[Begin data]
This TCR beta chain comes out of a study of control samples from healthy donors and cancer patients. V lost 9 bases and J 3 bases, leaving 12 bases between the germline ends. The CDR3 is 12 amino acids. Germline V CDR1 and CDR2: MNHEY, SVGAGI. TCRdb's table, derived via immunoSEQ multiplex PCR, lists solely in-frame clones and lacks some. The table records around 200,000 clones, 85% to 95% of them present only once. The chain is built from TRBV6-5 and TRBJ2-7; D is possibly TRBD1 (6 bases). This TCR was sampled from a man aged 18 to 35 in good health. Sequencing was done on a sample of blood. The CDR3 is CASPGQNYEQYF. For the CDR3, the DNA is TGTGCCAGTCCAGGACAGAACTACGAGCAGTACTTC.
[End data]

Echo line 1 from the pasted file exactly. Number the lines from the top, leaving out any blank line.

This TCR beta chain comes out of a study of control samples from healthy donors and cancer patients. V lost 9 bases and J 3 bases, leaving 12 bases between the germline ends. The CDR3 is 12 amino acids. Germline V CDR1 and CDR2: MNHEY, SVGAGI. TCRdb's table, derived via immunoSEQ multiplex PCR, lists solely in-frame clones and lacks some. The table records around 200,000 clones, 85% to 95% of them present only once. The chain is built from TRBV6-5 and TRBJ2-7; D is possibly TRBD1 (6 bases). This TCR was sampled from a man aged 18 to 35 in good health. Sequencing was done on a sample of blood. The CDR3 is CASPGQNYEQYF. For the CDR3, the DNA is TGTGCCAGTCCAGGACAGAACTACGAGCAGTACTTC.